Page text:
Ents, Obedient Dogs, and Dads with Strollers

Hello my beautiful spring time friends!

I was going to write a long, whiny tale about getting my work permit, but ALAS, it hasn’t happened yet. I’m quickly learning that I need to not make the assumption that I’ll know what I’ll talk about next week because who knows what will happen in five minutes in this unchartered, highly populated territory.

So, this week I’m going to dive into more acute observations about our German brethren.

When I was at the subway stop (yes, I’ve somewhat mastered the subway system, which is such an achievement on its own I can’t even begin to describe the elation I feel in my heart. Here’s a picture below for your overwhelming enjoyment.)

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AMERICAN GENES?

ANYWAYZ, when one is at the subway stop, you get to people watch like never before. Remember, people openly and unabashedly stare directly at you here, so you get to do the same. It’s a little startling at how quickly I became accustomed to being creepy! Over time, I’ve started thinking creepy things like, “Oh, she has an American mouth.”

I would have never had guessed that someone could have an American mouth, but there it is. Even though people are REALLY white here, it’s a German white, a European white if you will, and there’s a difference. Who knew!

MAJESTIC TALL PEOPLE

Another interesting note, and it’s actually wonderfully poetic, is that people are tall here. I am a 5’8″ chubby gal respectively, and I was always taller than most of my female friends, and frankly taller than half of my OKcupid dates. Here, I’m on the short end of the spectrum. For the most part, everyone is 5’8″ and above, and probably average around 6 feet tall. Long and lean. The majority of people here in Hamburg, at least under the age of 50, have bodies of athletes and models. INTIMIDATING.

But the BEST part… is that every so often, you see someone a foot taller than the rest. When everyone else is 6 feet, there is a 7 foot tall person (men and women) parting their way through the crowd. They walk differently. They move slower. Their heads are slightly elongated. I asked my interesting and captivating Airbnb host, and she mentioned that Germans have deep roots from the old growth forests here. That some of them have tree-blood. I’m no scientist, but it checks out!

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I want to believe.

GERMAN DOGS

Okay, so, I have a long history with dogs. Who can forget the time one bit me on my left buttock when I was 8? Or when dad would bring home these mangy mutts from the golf course? And, rain or shine, dogs from anyone and everyone in America would jump up on me like a moth to the flame.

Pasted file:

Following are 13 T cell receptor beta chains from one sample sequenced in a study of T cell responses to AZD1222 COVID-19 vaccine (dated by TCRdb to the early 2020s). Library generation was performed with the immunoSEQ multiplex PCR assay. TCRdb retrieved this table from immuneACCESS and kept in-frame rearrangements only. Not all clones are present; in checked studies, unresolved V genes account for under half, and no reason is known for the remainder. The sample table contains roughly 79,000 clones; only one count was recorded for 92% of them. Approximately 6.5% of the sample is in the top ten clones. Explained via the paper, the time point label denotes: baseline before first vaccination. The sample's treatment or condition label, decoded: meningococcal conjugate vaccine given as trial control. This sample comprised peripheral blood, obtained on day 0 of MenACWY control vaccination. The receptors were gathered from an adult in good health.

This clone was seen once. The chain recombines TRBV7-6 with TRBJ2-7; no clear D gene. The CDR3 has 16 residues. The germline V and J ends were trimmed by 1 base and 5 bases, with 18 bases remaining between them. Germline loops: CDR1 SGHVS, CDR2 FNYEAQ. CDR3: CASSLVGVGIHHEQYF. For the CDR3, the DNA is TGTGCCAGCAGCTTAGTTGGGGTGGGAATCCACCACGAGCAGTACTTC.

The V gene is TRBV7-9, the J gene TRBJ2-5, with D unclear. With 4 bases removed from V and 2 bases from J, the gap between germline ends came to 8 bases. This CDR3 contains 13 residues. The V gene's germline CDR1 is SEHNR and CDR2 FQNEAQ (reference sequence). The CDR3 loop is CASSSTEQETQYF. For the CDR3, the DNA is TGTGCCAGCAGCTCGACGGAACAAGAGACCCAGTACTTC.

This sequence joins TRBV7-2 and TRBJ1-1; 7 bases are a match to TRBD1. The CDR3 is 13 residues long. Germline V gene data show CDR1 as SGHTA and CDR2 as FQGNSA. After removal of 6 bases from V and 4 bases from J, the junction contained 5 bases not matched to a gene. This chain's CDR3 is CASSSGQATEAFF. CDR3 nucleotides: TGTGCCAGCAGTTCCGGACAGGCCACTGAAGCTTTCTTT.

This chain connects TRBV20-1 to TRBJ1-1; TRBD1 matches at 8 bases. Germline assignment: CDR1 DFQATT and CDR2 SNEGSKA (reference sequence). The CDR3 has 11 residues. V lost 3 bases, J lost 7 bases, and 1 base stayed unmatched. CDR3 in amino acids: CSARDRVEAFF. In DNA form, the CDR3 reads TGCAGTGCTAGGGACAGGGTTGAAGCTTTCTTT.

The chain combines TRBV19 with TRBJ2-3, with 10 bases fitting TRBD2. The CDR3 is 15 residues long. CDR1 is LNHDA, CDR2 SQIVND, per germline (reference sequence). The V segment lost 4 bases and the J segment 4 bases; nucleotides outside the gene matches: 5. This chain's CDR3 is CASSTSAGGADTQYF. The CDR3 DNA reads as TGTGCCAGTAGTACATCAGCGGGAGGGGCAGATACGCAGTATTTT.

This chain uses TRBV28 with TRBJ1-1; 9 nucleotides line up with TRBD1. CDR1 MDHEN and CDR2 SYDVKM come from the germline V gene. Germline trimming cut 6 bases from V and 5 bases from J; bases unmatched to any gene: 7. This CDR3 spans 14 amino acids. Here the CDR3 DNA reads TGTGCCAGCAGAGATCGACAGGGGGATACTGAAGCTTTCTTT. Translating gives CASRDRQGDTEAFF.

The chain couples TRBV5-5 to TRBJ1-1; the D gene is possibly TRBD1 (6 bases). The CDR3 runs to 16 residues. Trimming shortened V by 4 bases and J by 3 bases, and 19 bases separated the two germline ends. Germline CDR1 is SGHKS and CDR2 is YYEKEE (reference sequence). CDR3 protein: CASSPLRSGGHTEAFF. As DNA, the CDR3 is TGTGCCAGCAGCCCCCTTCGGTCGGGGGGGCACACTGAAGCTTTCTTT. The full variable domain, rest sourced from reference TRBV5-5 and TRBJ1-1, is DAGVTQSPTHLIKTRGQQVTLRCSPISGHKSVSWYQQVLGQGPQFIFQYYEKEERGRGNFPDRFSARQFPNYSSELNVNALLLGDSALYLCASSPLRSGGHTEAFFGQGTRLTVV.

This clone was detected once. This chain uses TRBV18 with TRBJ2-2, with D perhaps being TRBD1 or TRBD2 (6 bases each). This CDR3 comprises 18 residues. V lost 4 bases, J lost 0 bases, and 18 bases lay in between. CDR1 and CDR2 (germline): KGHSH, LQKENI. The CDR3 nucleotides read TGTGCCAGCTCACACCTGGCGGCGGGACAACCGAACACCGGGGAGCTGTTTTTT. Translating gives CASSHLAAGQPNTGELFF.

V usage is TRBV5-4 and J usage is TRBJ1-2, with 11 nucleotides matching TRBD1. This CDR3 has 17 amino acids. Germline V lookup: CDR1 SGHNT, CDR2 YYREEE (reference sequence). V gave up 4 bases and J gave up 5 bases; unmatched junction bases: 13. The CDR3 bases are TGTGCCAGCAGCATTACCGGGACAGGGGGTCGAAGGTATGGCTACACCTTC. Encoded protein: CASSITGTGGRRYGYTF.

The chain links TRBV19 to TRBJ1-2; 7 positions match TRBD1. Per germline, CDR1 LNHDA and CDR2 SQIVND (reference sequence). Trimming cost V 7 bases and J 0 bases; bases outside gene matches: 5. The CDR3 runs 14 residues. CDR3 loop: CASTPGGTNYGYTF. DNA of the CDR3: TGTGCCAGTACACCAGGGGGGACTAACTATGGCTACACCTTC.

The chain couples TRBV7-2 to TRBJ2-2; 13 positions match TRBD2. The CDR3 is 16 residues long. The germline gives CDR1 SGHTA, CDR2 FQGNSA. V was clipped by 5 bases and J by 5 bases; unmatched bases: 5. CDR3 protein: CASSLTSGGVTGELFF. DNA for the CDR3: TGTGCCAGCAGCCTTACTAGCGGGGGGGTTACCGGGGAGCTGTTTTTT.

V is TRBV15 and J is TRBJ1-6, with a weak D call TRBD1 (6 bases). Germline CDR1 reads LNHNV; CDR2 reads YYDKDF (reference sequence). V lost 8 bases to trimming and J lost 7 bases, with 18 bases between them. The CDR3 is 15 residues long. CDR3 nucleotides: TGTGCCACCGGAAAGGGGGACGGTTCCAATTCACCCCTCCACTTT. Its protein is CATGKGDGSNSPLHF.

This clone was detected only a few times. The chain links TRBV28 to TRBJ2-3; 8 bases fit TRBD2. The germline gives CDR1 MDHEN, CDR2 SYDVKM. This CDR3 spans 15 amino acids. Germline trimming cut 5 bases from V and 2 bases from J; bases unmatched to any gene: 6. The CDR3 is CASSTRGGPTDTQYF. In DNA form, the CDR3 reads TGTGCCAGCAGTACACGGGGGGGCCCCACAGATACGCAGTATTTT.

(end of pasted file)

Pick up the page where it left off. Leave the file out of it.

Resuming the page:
BUT IN GERMANY? SIMPLY NOT SO.

First of all, dogs 9 times out of 10 aren’t on leashes. They walk ahead of their owners with equal parts confidence and obedience written all over their faces. Like their owners, they STARE, but they do not even THINK about getting in my space. These are the most polite, well behaved dogs I’ve ever seen. In fact, here’s a picture of a dog on a leash because of the sheer novelty of it.

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This brings me to my second observation about these dogs… a lot of them are DIFFERENT looking. I obviously have heard of German Shepards…but there are these wire-haired dogs of all different kinds here. Scrappy, well-behaved, diligent creatures! It’s baffling!

I want to pet a dog already but the dogs don’t want to be pet!

BABIES

Babies are abundant here. Maybe it’s because it’s spring, maybe it’s because people love walking here. I couldn’t say. The thing I could say is that I have seen tons of dads with strollers. Here’s a creepy picture I took of not one, but TWO dads with strollers walking down the street.

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It’s nice to see! I also heard that people get approximately three years of maternity leave here? THINK ABOUT THAT, AMERICA.

Also, people leave babies everywhere. Trying to get your pants tailored? Leave your baby outside. Want a quick beer before heading off? Leave your baby outside. We are not in Kansas anymore.

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Anyways, here’s an abundance of photos that I could not get around to writing about. Things from swan boats, strange squirrels, my bread baby and more.

Maybe next time I’ll have my work permit! Haaaaa!

Sarah

Ents, Obedient Dogs, and Dads with Strollers

Dazed, Confused, Bewildered, Amazed

Dear friends!

This past week I have been finding scraps of time to take observational notes, but for the most part I’ve been so fatigued and confused I genuinely don’t know if it’s settled in yet that I’m trying to make a life for myself in a new country. That being said, I’d like to talk about my first impressions of Hamburg, Germany. I think they will change…or I will change… because already the shock my system went through is settling down to a steady hum.